It’s really annoying when people don’t even have the slightest knowledge on Alaska. I mean the first few you run into are fine but eventually, it gets old. I remember in the first grade, we had to memorize all the states, write them in on a blank map, as well as the province codes (AK,AR,MN,FL, etc.). “Is Alaska part of the US?” yes, yes we are. There are 50 stars on that flag and who exactly do you think number 49 and 50 are? So if you ever hear the term AK49, now you know, Alaska, the 49th state mtherfcker represent whaaat.
When did we become a state? We became a state on Jan. 3rd, 1959. We have a population of 736,732 as of 2014. Our state bird is the Willow Ptarmigan and we are known as “the last frontier” and YES, we are the biggest state. Sorry Texas, you just don’t cut it. You’re cute being in second place and what not, but no….sit down….all the way down…yay good girl you did it! Now stay.
“Do you have electricity in Alaska?”
“I visited New York for a few weeks. It was terrible and everyone was out for themselves it seemed. I instantly missed the community we have. As soon as someone found out I was from Alaska they seemed to feel sorry for me, as if I had a tough life in such a rough place. But honestly I’m glad Alaska isn’t easy to live in. If i wanted to live in an easy mindless place, then I suppose I’d choose anywhere in the lower 48”
“Alaska is just a frozen wasteland”
That was actually said by some kid on the internet while I was playing World Of Warcraft. I made him feel real stupid shortly after, it was refreshing. It’s amazing the image folks have about our state, probably from all the stupid ass shows that have come out over the last ten or fifteen years. I use to want us noticed and on the map but now that I think of it, I prefer to be in the shadows of mystery. Hell I prefer people to still think we are located in the Gulf of Mexico. However google is an amazing tool, I mean we just got it a year ago here in Alaska and we’ve learned so much about flux capacitors and instant messaging and moving pictures, you should try to look up Alaska sometime! I promise we aren’t all like this. I’m just the voice that speaks what everyone probably thinks. It’s a dirty job but someone has to do it.
“I really want to pet a bear”
“Do you guys have cars to get around?”
“Is it ever green in Alaska?”
I suppose our “small town feel” is much like any other small town community, only ours feels state wide. I love the fact that you can be anywhere in the world and as soon as you run into another “Alaskan” you instantly form a bond. Kind of like a friendly neighbor vibe type thing.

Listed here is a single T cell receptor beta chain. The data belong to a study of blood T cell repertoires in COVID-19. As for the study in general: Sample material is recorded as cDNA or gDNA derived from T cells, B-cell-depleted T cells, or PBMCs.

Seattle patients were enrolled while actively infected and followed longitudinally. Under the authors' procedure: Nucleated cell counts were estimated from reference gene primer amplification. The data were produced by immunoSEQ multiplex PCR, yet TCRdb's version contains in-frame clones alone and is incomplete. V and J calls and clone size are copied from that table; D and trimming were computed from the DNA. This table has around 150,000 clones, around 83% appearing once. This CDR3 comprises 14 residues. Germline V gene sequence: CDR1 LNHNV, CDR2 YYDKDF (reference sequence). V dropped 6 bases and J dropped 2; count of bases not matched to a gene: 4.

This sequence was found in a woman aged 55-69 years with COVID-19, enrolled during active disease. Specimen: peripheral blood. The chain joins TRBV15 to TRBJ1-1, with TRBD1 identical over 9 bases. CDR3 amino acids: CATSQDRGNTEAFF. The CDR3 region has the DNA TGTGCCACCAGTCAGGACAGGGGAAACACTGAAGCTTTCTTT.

As kids, we are taught that playing in subzero temps is okay and perfectly safe, snow days and school being cancelled rarely ever happens (three in my entire school career from kindergarten to my senior year). One of the best looks on an outsider’s face is after I’ve told them we don’t shut down for snow storms. In fact I don’t think I ever had a “snow day” due to actual snow because usually it’s when we get loads of freezing rain and everything turns into an ice rink. They would only keep us kids inside for recess if it was -30 or worse (now days its probably -20). We would bundle up and go have fun outside. Believe it or not, when you are cold, its best to actually move because movement creates heat and heat creates smiles and happy faces yay!! But when you don’t move, and you lock up, you will die. When you die while locked up, you’re found in the same way, frozen, pitiful and blue.
Most of us are educated with fire arms at a young age, hell my Uncle Steve bought me a .22 rifle at the age of five.
We use our imagination outside….a lot. Pretty sure as a kid, we taught ourselves a primitive version of shelter building and surviving in the wild. Not even kidding when I say I could construct you a nice little post zombie shanty that could sustain through winter. Try me.
“It’s just cold all the time there..”
“Where else but Alaska do you find this kind of beauty and make such wonderful memories with your children?”
“You’re bragging about Alaska all the time, chill out”
“I’ve never been to Alaska, but it’s not my cup of tea”
Toooootally fine and we understand and I promise you we will forget you even said that in like…. wait…what did you say? I forgot. I do encourage all to visit Alaska though. Really….I do. But you have to have an honest curiosity. If you don’t, and you expect it to be like where you live, then you’ll be let down. Then, like a disappointed customer, you’ll spread the negative review to an average 15-20 people. We already get a bad rep from stupid inaccurate t.v. shows and loud mouth politicians…. and people who can’t Google. It does get annoying when they have an idea of how life looks like in a third world country and compare this idea to what it might be like in Alaska, only with snow.
Oh look, it’s groundhog day, looks like we have six weeks of winter left. Well…No shit.
Sorry I was distracted.
“How do you stay warm inside?”
We use ancient alien technology from the planet Argus that harnesses the power of the sun and stores it in our own fusion cells which we then use to channel through flux capacitor copper lines known as “baseboard heating”. Some people are fancy and can afford to upgrade to a forced air type heat, which feeds off the same system. Crazy huh?
Yeah this blog is all over the place but that’s how I want it.
“Alaska > everywhere else because I have too much debt to move lol”
I’ll leave the rest of this rant open ended for those who message me their stories and annoyances, so I can add it as I go and it can be forever logged in the never ending, living, breathing, void of the internet.
And FYI, there are no freaking penguins in Alaska.
She’s our home. Our roots. Our foundation.
You’ll have to excuse me for my writing skills, for they are quite unsuitable for nothing more than the blog of a C student.